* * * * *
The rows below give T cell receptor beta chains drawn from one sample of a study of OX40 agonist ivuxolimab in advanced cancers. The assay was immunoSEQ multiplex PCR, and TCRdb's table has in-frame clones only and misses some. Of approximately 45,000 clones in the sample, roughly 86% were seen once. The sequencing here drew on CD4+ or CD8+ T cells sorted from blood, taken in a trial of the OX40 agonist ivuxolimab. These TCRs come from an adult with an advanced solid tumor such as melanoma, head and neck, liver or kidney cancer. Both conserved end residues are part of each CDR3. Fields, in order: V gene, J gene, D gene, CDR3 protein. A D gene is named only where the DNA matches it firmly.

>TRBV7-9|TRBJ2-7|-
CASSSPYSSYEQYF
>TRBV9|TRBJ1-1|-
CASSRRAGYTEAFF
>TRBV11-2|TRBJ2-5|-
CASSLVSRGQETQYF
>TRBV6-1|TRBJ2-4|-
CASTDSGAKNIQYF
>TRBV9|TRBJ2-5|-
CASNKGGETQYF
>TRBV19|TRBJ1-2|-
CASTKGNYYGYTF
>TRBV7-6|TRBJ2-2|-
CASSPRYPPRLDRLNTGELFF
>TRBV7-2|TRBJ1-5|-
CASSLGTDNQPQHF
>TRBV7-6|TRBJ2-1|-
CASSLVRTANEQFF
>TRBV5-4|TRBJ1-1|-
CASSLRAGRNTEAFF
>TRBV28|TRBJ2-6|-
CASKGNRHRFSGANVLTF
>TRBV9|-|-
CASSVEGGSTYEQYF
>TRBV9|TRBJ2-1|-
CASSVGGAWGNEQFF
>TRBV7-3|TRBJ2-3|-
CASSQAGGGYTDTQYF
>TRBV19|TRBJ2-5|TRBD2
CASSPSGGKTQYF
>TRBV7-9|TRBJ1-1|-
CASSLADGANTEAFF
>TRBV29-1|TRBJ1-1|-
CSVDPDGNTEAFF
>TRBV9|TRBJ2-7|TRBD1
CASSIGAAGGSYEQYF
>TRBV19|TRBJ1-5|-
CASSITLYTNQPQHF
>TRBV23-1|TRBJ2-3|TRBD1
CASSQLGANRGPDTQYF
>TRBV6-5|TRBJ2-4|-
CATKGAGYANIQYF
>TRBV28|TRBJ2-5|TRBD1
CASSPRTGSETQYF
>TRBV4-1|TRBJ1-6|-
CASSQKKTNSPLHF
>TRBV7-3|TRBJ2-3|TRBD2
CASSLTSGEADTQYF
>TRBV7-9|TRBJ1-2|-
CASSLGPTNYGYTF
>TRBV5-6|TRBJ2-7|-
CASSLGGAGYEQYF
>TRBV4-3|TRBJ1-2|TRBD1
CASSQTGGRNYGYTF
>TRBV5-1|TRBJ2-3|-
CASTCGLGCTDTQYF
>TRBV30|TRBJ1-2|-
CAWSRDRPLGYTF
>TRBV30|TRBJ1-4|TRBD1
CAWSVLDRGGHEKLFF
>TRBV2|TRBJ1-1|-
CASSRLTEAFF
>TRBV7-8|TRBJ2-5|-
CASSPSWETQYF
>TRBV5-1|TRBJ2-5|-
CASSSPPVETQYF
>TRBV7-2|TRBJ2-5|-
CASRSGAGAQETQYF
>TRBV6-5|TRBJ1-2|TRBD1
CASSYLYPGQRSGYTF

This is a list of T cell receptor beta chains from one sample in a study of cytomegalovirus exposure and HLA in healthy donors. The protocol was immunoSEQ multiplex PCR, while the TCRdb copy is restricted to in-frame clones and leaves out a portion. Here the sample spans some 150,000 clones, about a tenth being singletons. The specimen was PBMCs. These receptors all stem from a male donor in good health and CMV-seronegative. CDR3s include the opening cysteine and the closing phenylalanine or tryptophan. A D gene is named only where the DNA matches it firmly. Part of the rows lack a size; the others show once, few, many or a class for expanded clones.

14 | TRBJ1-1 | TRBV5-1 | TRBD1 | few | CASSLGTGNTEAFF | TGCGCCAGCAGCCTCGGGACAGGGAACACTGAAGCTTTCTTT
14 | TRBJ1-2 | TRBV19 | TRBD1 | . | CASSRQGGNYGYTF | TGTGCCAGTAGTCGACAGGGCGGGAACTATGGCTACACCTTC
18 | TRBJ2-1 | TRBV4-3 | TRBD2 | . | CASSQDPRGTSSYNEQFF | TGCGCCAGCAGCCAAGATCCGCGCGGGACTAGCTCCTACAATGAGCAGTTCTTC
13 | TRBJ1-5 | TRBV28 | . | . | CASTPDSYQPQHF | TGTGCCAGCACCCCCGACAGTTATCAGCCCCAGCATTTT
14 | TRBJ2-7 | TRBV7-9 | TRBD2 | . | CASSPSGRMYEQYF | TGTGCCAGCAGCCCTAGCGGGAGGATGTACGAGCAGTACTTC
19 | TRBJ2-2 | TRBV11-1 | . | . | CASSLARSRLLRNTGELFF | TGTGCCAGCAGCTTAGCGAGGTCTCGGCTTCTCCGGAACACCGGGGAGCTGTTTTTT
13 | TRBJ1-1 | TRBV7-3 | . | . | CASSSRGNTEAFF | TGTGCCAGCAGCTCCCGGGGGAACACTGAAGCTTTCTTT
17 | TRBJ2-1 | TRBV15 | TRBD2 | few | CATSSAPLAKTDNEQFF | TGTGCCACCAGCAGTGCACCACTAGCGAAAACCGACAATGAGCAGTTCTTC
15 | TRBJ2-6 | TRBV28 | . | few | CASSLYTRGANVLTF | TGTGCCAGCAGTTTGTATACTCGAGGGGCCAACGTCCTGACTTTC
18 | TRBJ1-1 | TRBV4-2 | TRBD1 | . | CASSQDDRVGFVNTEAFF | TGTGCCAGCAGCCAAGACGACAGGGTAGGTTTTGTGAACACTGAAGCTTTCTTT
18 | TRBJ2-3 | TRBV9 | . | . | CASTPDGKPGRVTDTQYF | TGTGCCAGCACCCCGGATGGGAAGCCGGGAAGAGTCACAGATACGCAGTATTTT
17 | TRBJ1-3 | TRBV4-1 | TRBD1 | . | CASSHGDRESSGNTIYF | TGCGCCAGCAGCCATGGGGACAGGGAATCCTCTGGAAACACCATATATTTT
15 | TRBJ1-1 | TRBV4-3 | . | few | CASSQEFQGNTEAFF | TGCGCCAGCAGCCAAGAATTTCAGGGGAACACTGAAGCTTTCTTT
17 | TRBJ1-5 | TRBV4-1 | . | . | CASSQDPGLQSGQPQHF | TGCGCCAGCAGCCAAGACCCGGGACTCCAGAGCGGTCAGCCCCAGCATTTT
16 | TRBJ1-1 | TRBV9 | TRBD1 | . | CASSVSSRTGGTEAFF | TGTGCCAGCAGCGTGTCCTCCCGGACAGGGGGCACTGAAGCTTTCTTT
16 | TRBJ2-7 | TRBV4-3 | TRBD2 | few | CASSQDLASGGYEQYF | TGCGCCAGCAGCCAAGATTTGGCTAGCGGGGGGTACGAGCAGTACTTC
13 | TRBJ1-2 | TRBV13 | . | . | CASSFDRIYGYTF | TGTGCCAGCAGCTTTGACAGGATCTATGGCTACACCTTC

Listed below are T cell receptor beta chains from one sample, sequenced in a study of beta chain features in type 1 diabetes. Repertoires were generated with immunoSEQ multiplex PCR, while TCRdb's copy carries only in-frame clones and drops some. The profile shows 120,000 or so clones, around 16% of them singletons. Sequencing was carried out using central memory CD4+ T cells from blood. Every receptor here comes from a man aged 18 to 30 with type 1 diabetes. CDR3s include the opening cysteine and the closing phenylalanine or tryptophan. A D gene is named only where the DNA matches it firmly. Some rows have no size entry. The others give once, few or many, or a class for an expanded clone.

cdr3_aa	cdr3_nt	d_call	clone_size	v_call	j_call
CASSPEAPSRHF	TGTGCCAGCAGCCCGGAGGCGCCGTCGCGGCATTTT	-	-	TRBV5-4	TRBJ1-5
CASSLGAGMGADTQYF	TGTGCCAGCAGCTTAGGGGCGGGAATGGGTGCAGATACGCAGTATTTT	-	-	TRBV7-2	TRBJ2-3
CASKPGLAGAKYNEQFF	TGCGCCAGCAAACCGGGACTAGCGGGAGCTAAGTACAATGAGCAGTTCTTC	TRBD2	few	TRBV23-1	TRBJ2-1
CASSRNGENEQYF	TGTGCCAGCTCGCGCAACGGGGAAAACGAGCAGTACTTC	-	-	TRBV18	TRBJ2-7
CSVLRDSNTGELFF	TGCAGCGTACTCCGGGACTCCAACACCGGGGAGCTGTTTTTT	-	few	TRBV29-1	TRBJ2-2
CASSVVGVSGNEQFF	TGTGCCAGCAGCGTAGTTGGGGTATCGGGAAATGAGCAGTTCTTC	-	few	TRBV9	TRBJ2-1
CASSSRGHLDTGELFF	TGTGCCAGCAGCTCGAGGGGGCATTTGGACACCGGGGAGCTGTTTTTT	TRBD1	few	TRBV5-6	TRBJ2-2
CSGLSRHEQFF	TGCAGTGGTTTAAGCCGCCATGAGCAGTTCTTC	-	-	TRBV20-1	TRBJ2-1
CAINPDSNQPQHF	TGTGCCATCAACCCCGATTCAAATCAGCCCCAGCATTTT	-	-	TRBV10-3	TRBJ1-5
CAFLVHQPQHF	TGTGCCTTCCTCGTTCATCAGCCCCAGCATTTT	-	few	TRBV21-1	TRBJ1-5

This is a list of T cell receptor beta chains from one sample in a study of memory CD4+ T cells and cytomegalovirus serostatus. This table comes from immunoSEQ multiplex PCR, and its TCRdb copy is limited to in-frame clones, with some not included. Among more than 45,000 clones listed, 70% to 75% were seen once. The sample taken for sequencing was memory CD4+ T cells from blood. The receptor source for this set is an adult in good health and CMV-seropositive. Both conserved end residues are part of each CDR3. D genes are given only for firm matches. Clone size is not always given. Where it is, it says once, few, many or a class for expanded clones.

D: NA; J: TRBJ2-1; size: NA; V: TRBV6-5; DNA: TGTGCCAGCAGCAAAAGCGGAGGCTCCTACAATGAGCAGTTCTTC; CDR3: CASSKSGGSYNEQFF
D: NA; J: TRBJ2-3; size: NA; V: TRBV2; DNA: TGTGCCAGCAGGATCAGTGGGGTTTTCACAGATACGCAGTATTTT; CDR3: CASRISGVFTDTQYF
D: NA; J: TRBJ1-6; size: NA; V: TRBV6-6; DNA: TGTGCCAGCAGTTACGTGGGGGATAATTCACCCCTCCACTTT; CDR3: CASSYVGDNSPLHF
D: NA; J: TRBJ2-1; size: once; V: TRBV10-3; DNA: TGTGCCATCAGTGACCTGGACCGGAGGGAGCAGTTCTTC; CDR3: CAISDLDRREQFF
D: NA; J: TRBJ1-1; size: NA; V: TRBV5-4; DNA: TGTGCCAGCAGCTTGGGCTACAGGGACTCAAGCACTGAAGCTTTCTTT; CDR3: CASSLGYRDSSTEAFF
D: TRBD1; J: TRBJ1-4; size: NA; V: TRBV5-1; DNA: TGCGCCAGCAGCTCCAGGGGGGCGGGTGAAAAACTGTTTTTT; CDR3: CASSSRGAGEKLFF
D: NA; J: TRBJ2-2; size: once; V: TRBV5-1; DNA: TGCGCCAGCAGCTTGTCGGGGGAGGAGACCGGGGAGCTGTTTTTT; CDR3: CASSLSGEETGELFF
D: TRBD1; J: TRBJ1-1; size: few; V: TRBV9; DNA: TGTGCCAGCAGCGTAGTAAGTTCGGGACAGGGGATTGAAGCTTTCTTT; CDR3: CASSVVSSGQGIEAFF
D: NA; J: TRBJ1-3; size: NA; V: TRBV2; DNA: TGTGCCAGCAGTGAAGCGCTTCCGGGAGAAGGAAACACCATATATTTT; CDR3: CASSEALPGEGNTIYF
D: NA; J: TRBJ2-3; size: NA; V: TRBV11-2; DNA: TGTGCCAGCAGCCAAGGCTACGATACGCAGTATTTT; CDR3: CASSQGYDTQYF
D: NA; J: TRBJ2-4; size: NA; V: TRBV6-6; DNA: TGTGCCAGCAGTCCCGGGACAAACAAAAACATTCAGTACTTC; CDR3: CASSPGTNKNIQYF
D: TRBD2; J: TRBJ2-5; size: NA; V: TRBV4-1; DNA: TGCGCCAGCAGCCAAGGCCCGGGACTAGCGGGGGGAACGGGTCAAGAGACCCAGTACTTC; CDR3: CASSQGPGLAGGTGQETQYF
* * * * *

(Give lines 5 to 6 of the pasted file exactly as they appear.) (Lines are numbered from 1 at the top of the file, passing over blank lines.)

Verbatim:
CASSRRAGYTEAFF
>TRBV11-2|TRBJ2-5|-